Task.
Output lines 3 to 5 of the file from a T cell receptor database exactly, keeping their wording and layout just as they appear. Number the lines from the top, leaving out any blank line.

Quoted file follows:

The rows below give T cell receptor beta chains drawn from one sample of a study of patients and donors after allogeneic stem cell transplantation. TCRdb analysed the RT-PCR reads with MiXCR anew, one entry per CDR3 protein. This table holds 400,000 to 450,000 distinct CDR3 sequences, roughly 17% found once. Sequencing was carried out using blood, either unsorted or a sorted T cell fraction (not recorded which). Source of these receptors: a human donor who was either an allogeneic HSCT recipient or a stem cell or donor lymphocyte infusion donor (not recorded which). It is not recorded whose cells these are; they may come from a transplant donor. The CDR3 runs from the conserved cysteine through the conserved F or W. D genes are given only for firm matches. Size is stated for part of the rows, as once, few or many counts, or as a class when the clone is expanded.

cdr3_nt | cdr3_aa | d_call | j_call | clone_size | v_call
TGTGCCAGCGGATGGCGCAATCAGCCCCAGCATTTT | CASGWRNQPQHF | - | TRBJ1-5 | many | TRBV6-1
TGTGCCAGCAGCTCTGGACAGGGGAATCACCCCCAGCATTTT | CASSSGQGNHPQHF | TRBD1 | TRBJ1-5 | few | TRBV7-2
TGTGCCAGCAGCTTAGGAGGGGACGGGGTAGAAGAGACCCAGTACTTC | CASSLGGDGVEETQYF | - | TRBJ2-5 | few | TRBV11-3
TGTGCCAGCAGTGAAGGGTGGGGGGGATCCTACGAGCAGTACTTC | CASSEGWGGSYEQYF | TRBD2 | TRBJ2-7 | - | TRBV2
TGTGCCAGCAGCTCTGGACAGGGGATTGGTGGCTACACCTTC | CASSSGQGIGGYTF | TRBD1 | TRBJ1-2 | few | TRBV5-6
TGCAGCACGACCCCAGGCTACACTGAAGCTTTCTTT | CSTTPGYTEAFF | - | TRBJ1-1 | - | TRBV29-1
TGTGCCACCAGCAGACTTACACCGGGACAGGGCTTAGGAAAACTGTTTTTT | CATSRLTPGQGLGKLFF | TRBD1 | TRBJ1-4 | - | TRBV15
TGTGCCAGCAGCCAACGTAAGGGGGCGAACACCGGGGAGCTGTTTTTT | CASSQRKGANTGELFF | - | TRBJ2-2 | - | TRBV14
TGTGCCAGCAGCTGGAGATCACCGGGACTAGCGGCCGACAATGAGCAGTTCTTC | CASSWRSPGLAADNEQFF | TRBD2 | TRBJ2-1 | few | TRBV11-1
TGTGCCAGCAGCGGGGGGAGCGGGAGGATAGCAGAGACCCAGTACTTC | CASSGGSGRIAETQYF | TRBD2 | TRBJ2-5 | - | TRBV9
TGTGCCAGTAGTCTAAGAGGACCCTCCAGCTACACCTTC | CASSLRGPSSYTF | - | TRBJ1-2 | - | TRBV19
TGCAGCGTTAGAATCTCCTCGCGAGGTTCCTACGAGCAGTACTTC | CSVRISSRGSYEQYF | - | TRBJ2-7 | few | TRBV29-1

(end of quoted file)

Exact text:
TGTGCCAGCGGATGGCGCAATCAGCCCCAGCATTTT | CASGWRNQPQHF | - | TRBJ1-5 | many | TRBV6-1
TGTGCCAGCAGCTCTGGACAGGGGAATCACCCCCAGCATTTT | CASSSGQGNHPQHF | TRBD1 | TRBJ1-5 | few | TRBV7-2
TGTGCCAGCAGCTTAGGAGGGGACGGGGTAGAAGAGACCCAGTACTTC | CASSLGGDGVEETQYF | - | TRBJ2-5 | few | TRBV11-3